The real cost of hangovers

Considering how much hangovers cost countries and companies, not to mention the pain people suffer, you would think someone would have come up with a cure by now. But so far, no luck, though it’s not for want of trying.

Numerous age-old remedies and commercial products are available — everything from herbal potions to IV drips — and they are all put to good use during the holiday season. But, do they work? And what is the cost to employers of all that recovery downtime?

The US Centers for Disease Control and Prevention estimated that excessive drinking costs the US economy more than $220bn annually — or about $1.90 a drink. Some 72% of the costs stem from lost workplace productivity, the CDC said.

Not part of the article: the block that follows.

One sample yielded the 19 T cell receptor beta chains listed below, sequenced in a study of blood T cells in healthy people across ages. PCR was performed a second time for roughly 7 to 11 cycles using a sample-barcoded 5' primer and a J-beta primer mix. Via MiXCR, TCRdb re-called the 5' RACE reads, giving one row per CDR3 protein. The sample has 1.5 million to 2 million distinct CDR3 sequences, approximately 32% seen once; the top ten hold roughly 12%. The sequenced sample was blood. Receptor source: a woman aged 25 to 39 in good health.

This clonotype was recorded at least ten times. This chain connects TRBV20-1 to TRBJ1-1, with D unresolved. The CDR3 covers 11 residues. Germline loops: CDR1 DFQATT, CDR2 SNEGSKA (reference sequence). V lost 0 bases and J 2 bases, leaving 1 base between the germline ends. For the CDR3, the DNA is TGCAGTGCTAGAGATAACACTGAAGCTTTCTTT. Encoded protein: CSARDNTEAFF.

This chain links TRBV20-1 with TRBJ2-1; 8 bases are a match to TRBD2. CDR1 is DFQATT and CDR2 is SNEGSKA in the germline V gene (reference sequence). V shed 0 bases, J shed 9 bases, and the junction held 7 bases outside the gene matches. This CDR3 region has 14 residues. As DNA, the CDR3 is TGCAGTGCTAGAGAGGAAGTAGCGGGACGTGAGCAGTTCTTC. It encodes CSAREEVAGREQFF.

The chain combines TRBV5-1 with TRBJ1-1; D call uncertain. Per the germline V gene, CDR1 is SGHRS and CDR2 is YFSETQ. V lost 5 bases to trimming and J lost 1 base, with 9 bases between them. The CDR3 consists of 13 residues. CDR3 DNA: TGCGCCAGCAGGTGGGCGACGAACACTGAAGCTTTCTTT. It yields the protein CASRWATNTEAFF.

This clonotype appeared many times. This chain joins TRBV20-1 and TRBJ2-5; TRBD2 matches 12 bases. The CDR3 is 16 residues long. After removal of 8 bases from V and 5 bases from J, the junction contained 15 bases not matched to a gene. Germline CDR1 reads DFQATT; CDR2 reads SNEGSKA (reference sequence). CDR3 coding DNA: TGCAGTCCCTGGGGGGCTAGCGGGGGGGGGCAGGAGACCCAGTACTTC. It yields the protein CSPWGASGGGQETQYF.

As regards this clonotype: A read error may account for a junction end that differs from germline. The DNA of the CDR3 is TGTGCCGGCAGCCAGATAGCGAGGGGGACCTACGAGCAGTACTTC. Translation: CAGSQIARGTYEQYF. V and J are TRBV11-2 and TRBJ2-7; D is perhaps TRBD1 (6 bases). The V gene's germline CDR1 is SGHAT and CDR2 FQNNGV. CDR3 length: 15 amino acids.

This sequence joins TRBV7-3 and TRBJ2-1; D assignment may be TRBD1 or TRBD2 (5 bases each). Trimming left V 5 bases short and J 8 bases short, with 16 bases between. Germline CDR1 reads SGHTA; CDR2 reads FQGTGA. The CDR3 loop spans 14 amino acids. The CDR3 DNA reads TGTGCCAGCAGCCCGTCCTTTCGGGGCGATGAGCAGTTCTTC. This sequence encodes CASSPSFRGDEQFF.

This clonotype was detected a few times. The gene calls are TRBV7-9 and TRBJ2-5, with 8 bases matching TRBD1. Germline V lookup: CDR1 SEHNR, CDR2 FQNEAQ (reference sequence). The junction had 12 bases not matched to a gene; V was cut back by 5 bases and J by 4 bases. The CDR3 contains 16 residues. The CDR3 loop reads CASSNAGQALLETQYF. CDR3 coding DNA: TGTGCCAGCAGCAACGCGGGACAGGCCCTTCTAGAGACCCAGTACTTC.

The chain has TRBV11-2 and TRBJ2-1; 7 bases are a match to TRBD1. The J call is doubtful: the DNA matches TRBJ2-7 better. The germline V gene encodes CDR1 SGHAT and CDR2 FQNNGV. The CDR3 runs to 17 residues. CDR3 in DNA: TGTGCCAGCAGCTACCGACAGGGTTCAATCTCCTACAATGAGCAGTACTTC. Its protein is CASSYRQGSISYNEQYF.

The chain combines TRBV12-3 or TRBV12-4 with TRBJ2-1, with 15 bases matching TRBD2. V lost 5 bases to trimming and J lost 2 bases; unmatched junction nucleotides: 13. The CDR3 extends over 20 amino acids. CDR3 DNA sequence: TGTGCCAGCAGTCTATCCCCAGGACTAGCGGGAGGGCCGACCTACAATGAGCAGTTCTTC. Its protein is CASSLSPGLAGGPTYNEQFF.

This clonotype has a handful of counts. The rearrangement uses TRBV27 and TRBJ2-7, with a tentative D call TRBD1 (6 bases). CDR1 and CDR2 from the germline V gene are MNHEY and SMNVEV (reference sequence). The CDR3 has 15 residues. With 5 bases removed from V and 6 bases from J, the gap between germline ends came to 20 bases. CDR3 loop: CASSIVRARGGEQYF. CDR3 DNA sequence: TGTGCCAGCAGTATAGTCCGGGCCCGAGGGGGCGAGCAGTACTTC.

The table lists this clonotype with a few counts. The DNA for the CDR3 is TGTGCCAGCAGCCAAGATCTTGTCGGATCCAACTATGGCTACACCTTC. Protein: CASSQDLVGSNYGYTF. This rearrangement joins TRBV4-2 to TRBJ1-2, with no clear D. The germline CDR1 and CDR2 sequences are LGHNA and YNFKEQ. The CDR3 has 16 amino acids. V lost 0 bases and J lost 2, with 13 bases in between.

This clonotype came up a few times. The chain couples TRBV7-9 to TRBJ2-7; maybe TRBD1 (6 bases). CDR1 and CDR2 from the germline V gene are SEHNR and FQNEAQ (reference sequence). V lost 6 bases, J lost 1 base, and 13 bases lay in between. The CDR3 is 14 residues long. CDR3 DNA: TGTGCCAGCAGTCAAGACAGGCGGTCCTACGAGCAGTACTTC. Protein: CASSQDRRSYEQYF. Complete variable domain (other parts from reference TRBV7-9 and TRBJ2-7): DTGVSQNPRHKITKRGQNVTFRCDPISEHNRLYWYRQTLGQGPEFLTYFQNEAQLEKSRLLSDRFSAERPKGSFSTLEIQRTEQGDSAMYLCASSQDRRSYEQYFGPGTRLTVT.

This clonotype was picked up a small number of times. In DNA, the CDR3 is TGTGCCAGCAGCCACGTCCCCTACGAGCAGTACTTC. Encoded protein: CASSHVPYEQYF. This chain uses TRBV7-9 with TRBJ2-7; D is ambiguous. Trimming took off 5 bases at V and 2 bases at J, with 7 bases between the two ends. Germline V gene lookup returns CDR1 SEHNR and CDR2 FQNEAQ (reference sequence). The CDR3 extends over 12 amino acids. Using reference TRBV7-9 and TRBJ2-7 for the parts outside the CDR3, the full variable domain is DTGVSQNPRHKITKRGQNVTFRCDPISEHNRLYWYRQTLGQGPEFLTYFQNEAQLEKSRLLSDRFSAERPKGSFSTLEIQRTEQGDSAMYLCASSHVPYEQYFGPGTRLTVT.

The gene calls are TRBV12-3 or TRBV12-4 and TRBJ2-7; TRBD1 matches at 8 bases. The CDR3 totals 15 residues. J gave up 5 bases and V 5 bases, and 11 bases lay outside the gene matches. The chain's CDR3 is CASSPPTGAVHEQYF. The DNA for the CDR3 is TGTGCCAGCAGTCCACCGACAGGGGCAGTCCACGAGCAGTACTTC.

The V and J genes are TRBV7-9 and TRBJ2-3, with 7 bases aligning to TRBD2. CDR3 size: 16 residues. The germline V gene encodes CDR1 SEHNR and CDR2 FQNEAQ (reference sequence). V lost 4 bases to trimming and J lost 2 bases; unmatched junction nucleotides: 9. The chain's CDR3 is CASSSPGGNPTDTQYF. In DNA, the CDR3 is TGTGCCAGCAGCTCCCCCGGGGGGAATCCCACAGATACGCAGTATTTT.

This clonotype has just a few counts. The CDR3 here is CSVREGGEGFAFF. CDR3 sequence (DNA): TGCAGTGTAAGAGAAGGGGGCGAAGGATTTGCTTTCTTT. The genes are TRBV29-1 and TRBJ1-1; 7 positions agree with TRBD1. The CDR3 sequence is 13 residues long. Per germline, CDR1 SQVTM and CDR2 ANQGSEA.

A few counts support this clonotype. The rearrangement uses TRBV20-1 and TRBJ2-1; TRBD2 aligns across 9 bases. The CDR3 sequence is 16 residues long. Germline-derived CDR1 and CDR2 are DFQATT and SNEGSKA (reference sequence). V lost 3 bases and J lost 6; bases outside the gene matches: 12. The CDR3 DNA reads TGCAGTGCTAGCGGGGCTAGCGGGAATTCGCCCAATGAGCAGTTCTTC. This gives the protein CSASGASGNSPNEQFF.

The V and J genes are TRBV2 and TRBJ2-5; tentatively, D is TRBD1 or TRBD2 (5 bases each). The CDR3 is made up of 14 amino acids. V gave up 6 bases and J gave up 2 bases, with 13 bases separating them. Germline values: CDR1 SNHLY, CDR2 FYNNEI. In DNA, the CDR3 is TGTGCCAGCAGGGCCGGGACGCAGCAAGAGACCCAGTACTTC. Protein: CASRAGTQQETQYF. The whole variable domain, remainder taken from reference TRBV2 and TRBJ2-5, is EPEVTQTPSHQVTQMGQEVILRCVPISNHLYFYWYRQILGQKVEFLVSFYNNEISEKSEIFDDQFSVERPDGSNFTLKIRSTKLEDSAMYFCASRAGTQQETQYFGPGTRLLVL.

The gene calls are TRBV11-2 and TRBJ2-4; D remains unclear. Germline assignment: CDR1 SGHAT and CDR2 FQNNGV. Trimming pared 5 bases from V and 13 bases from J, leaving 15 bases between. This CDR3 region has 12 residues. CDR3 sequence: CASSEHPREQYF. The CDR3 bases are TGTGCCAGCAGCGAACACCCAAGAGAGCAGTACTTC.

The problem goes beyond the US. In Australia, sick days will cost up to A$2bn ($1.6bn) in lost productivity in the last two weeks of the year, with some 10% of the workers polled planning to take up to three sick days off to recover from their celebrations, according to a survey of 1,000 workers by Recoverlyte, an effervescent powder made by Sanofi-Aventis Healthcare Pty to “help your body recover from a late night out.” Of those who did make it to work the day after an office Christmas party, more than a quarter conceded they were functioning at only 50% productivity.